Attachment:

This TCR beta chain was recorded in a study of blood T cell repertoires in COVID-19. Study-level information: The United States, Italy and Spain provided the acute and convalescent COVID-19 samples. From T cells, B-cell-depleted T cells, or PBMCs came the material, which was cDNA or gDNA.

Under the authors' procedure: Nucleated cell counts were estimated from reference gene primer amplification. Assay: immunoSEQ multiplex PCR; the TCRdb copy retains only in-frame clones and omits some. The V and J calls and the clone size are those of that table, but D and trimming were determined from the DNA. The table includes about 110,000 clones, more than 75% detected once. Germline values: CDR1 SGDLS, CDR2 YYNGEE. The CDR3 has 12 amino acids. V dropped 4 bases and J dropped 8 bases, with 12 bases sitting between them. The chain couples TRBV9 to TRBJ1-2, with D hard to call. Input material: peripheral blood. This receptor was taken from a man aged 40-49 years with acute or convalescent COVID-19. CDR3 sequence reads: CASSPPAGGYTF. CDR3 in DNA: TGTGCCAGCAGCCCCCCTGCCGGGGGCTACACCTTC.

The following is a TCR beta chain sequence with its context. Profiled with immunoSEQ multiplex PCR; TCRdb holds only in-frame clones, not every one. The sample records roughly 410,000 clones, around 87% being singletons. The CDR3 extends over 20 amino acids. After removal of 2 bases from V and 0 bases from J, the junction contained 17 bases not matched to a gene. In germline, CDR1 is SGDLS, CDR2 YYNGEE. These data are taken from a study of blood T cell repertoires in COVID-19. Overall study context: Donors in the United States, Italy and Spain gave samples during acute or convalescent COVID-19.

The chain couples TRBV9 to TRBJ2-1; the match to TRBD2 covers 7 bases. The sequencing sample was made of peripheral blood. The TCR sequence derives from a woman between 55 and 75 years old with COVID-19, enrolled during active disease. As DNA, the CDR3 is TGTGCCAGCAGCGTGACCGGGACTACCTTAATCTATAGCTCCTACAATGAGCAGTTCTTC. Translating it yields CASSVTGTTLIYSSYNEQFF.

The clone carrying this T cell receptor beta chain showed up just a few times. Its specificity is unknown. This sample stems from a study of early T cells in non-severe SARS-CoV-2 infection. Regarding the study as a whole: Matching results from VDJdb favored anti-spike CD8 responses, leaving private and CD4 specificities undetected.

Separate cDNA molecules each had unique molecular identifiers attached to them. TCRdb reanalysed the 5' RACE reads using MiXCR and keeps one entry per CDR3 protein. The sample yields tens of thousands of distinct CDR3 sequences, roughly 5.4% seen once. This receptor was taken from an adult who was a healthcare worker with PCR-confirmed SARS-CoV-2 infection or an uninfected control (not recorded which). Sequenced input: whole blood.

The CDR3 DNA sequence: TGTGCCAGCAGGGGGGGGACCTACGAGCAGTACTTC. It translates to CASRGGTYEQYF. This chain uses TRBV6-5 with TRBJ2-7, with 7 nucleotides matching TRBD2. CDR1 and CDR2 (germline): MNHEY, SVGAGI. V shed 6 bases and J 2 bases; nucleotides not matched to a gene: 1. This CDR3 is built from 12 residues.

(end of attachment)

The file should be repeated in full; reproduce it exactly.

This TCR beta chain was recorded in a study of blood T cell repertoires in COVID-19. Study-level information: The United States, Italy and Spain provided the acute and convalescent COVID-19 samples. From T cells, B-cell-depleted T cells, or PBMCs came the material, which was cDNA or gDNA.

Under the authors' procedure: Nucleated cell counts were estimated from reference gene primer amplification. Assay: immunoSEQ multiplex PCR; the TCRdb copy retains only in-frame clones and omits some. The V and J calls and the clone size are those of that table, but D and trimming were determined from the DNA. The table includes about 110,000 clones, more than 75% detected once. Germline values: CDR1 SGDLS, CDR2 YYNGEE. The CDR3 has 12 amino acids. V dropped 4 bases and J dropped 8 bases, with 12 bases sitting between them. The chain couples TRBV9 to TRBJ1-2, with D hard to call. Input material: peripheral blood. This receptor was taken from a man aged 40-49 years with acute or convalescent COVID-19. CDR3 sequence reads: CASSPPAGGYTF. CDR3 in DNA: TGTGCCAGCAGCCCCCCTGCCGGGGGCTACACCTTC.

The following is a TCR beta chain sequence with its context. Profiled with immunoSEQ multiplex PCR; TCRdb holds only in-frame clones, not every one. The sample records roughly 410,000 clones, around 87% being singletons. The CDR3 extends over 20 amino acids. After removal of 2 bases from V and 0 bases from J, the junction contained 17 bases not matched to a gene. In germline, CDR1 is SGDLS, CDR2 YYNGEE. These data are taken from a study of blood T cell repertoires in COVID-19. Overall study context: Donors in the United States, Italy and Spain gave samples during acute or convalescent COVID-19.

The chain couples TRBV9 to TRBJ2-1; the match to TRBD2 covers 7 bases. The sequencing sample was made of peripheral blood. The TCR sequence derives from a woman between 55 and 75 years old with COVID-19, enrolled during active disease. As DNA, the CDR3 is TGTGCCAGCAGCGTGACCGGGACTACCTTAATCTATAGCTCCTACAATGAGCAGTTCTTC. Translating it yields CASSVTGTTLIYSSYNEQFF.

The clone carrying this T cell receptor beta chain showed up just a few times. Its specificity is unknown. This sample stems from a study of early T cells in non-severe SARS-CoV-2 infection. Regarding the study as a whole: Matching results from VDJdb favored anti-spike CD8 responses, leaving private and CD4 specificities undetected.

Separate cDNA molecules each had unique molecular identifiers attached to them. TCRdb reanalysed the 5' RACE reads using MiXCR and keeps one entry per CDR3 protein. The sample yields tens of thousands of distinct CDR3 sequences, roughly 5.4% seen once. This receptor was taken from an adult who was a healthcare worker with PCR-confirmed SARS-CoV-2 infection or an uninfected control (not recorded which). Sequenced input: whole blood.

The CDR3 DNA sequence: TGTGCCAGCAGGGGGGGGACCTACGAGCAGTACTTC. It translates to CASRGGTYEQYF. This chain uses TRBV6-5 with TRBJ2-7, with 7 nucleotides matching TRBD2. CDR1 and CDR2 (germline): MNHEY, SVGAGI. V shed 6 bases and J 2 bases; nucleotides not matched to a gene: 1. This CDR3 is built from 12 residues.